Ravesloot MJL, Benoist L, van Maanen P, de Vries N.
If untreated, obstructive sleep apnea (OSA) develops as a gradual progressive disease. In the early stage of the disease most patients with OSA are positional. The archetypical patient might progress from simple positional snoring via positional early-stage mild disease to less positional moderate and finally nonpositional severe OSA. At first, the apnea-hypopnea index (AHI) is high only in the supine position, and later is high in all sleeping positions. The phenomenon is reversible.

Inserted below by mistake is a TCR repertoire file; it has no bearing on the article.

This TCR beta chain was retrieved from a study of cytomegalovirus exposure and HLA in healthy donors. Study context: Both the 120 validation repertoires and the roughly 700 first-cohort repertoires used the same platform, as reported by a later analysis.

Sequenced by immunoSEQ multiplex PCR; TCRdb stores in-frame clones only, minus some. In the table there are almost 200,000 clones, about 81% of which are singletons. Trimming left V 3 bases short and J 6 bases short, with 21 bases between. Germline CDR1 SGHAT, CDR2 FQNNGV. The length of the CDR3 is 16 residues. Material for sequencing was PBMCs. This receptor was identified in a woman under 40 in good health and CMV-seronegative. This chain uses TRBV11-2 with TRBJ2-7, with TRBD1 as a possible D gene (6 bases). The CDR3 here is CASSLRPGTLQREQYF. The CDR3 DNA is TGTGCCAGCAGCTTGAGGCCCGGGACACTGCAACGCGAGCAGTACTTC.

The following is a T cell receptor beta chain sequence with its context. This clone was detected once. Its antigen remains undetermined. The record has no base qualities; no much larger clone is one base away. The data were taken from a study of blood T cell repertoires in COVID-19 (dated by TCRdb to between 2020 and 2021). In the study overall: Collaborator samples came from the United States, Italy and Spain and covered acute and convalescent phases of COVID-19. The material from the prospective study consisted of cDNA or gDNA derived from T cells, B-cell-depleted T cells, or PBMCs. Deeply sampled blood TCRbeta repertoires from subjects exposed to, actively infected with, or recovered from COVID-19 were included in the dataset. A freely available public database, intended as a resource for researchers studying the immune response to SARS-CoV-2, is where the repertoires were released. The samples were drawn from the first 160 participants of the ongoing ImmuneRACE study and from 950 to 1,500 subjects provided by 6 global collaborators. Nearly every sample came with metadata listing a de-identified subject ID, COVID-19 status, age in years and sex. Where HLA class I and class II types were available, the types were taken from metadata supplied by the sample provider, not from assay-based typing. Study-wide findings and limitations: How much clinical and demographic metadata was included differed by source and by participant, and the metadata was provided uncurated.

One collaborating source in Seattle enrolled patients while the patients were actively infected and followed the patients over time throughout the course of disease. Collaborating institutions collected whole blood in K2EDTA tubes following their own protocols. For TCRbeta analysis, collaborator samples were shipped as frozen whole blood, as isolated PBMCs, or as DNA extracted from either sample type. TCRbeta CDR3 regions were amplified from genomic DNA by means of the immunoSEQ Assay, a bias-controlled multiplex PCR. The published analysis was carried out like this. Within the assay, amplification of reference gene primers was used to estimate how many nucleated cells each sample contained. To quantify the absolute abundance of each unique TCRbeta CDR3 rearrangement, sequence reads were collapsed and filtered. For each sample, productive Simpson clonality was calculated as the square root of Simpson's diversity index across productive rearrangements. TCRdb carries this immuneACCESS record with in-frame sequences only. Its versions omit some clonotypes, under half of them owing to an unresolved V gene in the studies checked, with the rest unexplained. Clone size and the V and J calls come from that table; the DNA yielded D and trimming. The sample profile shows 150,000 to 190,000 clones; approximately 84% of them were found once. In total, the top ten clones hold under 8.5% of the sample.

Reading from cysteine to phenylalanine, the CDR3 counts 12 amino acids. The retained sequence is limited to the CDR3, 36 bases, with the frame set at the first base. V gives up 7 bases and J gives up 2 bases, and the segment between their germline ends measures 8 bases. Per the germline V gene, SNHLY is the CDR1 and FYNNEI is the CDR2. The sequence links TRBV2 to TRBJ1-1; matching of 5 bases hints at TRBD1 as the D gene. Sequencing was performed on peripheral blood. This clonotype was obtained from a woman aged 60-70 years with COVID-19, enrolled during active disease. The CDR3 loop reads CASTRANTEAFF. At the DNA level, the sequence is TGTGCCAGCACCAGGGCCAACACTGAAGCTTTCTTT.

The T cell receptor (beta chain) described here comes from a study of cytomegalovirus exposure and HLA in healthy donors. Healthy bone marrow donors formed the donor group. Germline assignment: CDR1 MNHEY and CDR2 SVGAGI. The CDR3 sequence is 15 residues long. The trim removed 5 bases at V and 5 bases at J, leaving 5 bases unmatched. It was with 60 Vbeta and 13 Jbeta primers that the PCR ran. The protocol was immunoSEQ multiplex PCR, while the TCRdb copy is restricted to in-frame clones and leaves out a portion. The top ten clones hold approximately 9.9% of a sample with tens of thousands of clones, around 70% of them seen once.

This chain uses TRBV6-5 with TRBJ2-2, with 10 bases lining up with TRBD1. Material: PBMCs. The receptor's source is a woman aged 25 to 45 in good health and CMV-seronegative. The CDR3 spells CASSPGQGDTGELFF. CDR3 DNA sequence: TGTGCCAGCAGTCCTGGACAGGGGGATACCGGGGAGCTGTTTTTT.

After partial effective treatment, patients with severe OSA can reverse to less severe positional OSA or, in other words, the AHI drops more in the lateral position than in supine position. This has been shown for palatal surgery, multilevel surgery, bimaxillary osteotomies, and bariatric surgery. The absence or presence of positional dependency has a great influence on sleep surgery. First, the results of sleep surgery might be worse in positional patients. Second, the addition of positionaltherapy to sleep surgery might improve the overall outcome and, as such, enhance the indication of sleep surgery as an alternative to continuous positive airway pressure and mandibular advancement device treatment.